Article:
4. In the arguments, before us, both sides have concentrated on the question of the validity of the sanction. The prosecution, as already stated, is in respect of alleged offences under Section 161 of the Indian Penal Code. There was at one time, considerable difference of opinion, as to whether for a prosecution in respect of an offence under Section 161 of the Indian Penal Code, sanction either under Section 270 of the Government of India Act, 1935, or under Section 197 of the Criminal P.C., was necessary. This question was finally determined by the Privy Council in the decision in H. H. B. GILL V. THE KING', AIR 1948 P C 128 wherein their Lordships held that in respect of the prosecution of a public servant for an offence of bribe-taking under Section 161 of the Indian Penal Code, no sanction under either of the above statutory provisions was necessary. The reason is that in receiving a bribe, a public servant neither acts, nor purports to act in the discharge of his official duty- They adopted in this respect the view taken by the Federal Court in 'HORI RAM SINGH v. EMPEROR', AIR 1939 PC 43 and 'H. T. HUNTLEY v. EMPEROR', AIR 1944 PC 66, when discussing cases which arose with reference to Section 270 of the Government of India Act.
To remove the doubts in the legal position before the final decision of the Privy Council was given and to afford a greater measure of protection to public servants as regards prosecution, the legislature enacted by Section 6 of Act II of 1947 (quoting only portions thereof relevant for the present purpose) as follows: 'No Court shall take cognizance of an offence punishable under Section 161 of the Indian Penal Code, alleged to have been committed by a pubic servant, except with the previous sanction of the Provincial Government in the case of a person who is employed in connection with the affairs of a Province and is not removable from his office save by or with the sanction of the Provincial Government.' Admittedly, the accused was not removable from his office except with the sanction of the Provincial Government. It is, therefore, undisputed that sanction of the Provincial Government was required before the Court could take cognizance of the charges against the accused under Section 161 of the Penal Code.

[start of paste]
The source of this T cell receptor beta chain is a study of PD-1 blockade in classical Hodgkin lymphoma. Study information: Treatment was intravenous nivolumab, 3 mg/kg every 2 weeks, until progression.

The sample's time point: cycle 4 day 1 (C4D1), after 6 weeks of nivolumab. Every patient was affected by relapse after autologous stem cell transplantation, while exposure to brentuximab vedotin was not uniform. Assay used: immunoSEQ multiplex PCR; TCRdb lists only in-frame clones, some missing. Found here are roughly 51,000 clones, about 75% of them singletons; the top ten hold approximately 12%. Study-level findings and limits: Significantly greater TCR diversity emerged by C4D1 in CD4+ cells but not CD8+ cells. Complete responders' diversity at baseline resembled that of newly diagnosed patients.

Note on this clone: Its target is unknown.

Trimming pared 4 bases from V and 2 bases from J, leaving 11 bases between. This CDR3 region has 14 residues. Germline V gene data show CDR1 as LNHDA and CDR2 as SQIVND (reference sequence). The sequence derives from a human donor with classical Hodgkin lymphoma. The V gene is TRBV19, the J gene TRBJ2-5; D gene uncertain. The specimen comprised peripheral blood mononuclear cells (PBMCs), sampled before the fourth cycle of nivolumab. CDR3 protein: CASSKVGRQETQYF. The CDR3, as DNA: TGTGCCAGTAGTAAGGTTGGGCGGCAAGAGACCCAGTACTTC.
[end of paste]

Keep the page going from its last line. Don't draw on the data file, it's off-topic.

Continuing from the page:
5. In the trial Court, Ex. 40, a letter dated the 16th December 1948, from the Secretary to the Government of Orissa, Commerce and Labour Department, to the District Magistrate, Balasore, was relied on as the requisite sanction. That letter is as follows:
'From V. Ramanathan, Esqr., I.C.S.,
Secretary to Government.
The District Magistrate, Balasore,
Dated Cuttack, the 16th December 1948.
With reference to your letter No. 995-C. dated the 17th November 1948, I am directed to say that after due consideration of the facts set out in your report, the Provincial Government are pleased to sanction prosecution under Section 197 of the Code of Criminal Procedure, 1898, of Sri B. B. Naik, Inspector of Factories, Orissa, on a charge of taking gratification other than legal remuneration in respect of an official act. under Section 161 of the Indian Penal Code, 1860, or under any other section of the said Code under which he might be found guilty.
Secretary to Government.'